Simon Jenkins (Britain should stay well out of Russia’s border dispute with Ukraine, 20 January) claims that Russia’s “border disputes” with Ukraine have “nothing whatsoever to do with Britain” – but it has everything to do with the more than 20,000 diaspora Ukrainians and Britons of Ukrainian descent who live in the UK, of whom I am one.
Mr Jenkins appears to be of the opinion that Ukrainian sovereignty is less important than the desire of those who govern Russia not to be humiliated on the international stage. This is incorrect. Ukraine is not and has never been an integral part of Russia: it is an independent nation with a separate language, history and religious and political traditions. It was, for centuries, under the colonial rule of Tsarist Russia (or the Habsburg empire, depending on the region) and then of the Soviet Union, suffered unspeakably at the hands of the Soviet government in the 1930s and was subjected to extreme cultural suppression in the 19th century.
It is inexpressibly disappointing and hurtful to see that in 2022 there are Guardian columnists who have apparently bought into 19th-century Russian imperial propaganda.
As an MEP in the 1990s, serving as vice-chair of the joint parliamentary committee with Poland, and attending meetings with representatives of other applicant states to the EU. I discussed with them why they also wished to join Nato, and tried to dissuade them. But they were clear that membership of Nato would protect them from again falling under Russian rule.
Ukraine did not at that time apply for EU membership, but sent observers to joint meetings. I felt then that it was not wise to move too far to the east, but rather to build up good relationships with former Soviet states. I chaired a session at a local government conference for applicant states in Warsaw, and observers from Ukraine were keenly interested in developments being worked towards in Poland and other neighbouring states. On another occasion in Strasbourg I addressed a group of Ukrainian farmers about reform of the common agricultural policy; they seemed cheered at what I said about the need for reform. I give these as examples that already in the mid-1990s there were people in Ukraine looking west rather than east to Russia, with a view to developing a more open democratic society. This was not being pushed on them by the EU, which was not behaving triumphantly, but created a funding stream to help former Soviet states, including Russia, to develop democratic institutions.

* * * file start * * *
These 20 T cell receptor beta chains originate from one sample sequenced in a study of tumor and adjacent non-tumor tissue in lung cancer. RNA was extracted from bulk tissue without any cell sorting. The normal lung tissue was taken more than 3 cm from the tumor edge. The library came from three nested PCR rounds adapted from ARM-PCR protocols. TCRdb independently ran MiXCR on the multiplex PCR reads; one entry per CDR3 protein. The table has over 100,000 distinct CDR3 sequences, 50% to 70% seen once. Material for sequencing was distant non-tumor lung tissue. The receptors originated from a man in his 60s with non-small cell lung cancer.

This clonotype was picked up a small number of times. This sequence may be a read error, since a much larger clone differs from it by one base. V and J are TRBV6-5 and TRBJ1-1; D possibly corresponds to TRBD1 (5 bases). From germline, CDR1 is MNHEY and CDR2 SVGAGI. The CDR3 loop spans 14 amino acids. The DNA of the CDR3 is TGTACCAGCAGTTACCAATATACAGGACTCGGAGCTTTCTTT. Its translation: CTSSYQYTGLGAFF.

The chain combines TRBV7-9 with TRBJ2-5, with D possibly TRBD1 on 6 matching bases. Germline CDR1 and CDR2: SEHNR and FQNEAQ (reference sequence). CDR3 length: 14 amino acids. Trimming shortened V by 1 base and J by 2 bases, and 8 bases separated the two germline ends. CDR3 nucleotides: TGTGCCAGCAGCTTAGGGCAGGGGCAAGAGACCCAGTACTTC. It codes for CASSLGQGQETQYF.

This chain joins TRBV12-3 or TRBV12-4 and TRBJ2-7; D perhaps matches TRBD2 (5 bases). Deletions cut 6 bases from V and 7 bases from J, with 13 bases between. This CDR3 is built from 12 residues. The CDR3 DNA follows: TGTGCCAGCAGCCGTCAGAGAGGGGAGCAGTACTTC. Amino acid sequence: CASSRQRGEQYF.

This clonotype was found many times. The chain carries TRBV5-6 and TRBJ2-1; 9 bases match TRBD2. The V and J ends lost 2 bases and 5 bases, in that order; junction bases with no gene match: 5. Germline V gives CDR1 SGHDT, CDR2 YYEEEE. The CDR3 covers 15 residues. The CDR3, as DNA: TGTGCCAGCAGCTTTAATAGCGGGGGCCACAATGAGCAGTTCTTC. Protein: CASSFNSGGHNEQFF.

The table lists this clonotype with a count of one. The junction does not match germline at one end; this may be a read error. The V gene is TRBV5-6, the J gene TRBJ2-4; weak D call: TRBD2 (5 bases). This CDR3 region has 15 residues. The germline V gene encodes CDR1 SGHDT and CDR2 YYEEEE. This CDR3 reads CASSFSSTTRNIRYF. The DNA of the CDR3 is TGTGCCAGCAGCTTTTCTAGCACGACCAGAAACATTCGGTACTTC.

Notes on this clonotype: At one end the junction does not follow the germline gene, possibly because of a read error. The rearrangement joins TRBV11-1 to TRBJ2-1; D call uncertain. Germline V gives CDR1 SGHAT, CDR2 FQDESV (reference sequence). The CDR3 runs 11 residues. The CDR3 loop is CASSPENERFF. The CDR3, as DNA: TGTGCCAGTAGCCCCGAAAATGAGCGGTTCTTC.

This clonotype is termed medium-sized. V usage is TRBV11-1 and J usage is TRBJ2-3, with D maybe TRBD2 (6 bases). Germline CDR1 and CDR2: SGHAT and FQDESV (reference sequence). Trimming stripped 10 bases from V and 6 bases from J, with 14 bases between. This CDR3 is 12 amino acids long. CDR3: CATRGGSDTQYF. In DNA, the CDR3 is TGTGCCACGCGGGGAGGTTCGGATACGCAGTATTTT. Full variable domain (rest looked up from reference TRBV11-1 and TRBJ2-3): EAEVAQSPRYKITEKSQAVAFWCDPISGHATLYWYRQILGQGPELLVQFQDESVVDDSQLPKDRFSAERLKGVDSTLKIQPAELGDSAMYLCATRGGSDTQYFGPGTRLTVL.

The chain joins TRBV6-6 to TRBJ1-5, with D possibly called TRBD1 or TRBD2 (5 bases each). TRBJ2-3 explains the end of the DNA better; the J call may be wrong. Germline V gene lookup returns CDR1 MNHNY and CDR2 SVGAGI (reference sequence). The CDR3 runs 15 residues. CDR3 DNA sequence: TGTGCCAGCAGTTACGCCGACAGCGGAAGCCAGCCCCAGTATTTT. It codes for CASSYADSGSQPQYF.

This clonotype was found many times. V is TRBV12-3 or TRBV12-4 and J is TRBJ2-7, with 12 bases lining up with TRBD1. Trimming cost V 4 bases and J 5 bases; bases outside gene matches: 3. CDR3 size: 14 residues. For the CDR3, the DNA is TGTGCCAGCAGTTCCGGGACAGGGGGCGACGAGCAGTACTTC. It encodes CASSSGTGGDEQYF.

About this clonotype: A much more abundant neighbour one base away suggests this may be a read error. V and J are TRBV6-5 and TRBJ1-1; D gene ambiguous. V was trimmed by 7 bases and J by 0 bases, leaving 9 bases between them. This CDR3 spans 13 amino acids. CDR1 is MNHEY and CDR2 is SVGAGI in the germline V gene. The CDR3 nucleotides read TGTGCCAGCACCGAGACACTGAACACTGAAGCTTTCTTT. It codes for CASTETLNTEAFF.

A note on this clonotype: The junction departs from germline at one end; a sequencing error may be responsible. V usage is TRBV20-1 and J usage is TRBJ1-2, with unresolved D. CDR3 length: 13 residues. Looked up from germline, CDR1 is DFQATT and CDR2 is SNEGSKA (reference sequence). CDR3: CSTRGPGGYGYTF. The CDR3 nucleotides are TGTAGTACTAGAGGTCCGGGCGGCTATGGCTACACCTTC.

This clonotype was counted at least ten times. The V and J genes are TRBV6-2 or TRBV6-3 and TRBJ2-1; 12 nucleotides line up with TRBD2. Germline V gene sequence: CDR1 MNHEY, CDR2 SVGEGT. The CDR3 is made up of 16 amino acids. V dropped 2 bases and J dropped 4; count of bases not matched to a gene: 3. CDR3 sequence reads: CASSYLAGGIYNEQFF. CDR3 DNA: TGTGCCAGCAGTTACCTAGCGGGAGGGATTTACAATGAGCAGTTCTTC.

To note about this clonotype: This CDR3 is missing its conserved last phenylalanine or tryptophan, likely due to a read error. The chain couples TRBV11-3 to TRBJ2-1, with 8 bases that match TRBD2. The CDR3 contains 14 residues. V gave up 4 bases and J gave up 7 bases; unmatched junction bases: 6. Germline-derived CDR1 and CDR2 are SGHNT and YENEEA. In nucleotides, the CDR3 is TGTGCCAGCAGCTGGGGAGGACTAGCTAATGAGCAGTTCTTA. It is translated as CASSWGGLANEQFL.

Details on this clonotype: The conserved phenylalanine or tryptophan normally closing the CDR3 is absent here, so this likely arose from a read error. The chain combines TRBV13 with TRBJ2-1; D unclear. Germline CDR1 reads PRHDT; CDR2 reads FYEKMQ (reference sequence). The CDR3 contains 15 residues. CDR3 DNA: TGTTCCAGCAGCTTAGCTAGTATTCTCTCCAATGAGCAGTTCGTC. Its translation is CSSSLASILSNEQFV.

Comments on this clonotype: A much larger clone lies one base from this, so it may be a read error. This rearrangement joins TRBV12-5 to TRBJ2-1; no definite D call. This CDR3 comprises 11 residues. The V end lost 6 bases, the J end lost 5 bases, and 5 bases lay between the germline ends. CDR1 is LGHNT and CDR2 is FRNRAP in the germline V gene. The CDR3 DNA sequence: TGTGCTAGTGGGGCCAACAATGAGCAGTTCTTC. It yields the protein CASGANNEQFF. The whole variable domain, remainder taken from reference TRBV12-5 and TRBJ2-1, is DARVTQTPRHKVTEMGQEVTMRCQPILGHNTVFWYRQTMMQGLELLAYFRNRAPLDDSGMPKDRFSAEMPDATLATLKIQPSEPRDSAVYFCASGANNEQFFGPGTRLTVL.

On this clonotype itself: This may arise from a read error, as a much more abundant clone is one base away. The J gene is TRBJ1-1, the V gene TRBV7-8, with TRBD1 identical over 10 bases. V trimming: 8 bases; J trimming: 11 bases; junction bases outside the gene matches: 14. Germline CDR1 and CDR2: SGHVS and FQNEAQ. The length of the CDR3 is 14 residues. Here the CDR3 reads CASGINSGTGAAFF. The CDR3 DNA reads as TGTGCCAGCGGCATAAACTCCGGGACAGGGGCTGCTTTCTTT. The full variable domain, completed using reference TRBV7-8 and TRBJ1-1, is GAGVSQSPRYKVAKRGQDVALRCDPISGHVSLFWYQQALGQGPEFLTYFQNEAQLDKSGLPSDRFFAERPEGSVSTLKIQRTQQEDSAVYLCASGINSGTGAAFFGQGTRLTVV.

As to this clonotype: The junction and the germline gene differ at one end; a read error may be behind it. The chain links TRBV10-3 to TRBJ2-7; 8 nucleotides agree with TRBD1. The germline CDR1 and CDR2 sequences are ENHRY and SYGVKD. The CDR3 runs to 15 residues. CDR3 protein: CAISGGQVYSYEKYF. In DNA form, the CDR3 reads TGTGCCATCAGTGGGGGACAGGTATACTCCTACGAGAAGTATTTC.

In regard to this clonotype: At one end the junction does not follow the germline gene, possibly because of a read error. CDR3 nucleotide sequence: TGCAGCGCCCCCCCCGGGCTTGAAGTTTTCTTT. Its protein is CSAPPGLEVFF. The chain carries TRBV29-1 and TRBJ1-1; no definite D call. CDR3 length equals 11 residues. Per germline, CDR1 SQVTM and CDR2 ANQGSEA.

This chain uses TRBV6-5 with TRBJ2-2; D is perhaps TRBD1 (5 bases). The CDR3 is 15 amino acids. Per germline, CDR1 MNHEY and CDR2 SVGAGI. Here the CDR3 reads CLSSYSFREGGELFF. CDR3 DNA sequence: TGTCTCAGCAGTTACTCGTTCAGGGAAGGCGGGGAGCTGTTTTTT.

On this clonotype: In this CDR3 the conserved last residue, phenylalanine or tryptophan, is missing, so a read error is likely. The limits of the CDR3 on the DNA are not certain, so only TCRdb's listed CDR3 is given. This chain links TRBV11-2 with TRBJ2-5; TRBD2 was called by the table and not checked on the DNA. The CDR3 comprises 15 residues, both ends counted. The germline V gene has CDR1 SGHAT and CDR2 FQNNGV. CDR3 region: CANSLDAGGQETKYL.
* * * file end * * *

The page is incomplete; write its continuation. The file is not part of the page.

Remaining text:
Simon Jenkins writes (24 January) of Nato’s post-cold-war expansion eastwards as though it was an invasion and occupation rather than a free choice by independent sovereign nations. That is also the reason why Ukraine seeks to join Nato; it is an independent, sovereign country with a distinct identity that wishes to find its own way in the world. Jenkins’ alternative – a grandiloquent world of “spheres of influence” – would have Ukraine permanently subservient to Russia.
This year is the 100th anniversary of Irish independence. For those, like Jenkins, who find it difficult to understand why a country like Ukraine might wish to chart its own course, let him look over the Irish Sea at a close historical parallel. Or look north to Scotland, whose independence disappeared between 1603 and 1707, but whose sense of self, and now desire for self-determination, has not disappeared.Our support for Ukraine should be loud, unequivocal and unlimited: freedom is indivisible.
Retired colonel, Rickmansworth, Hertfordshire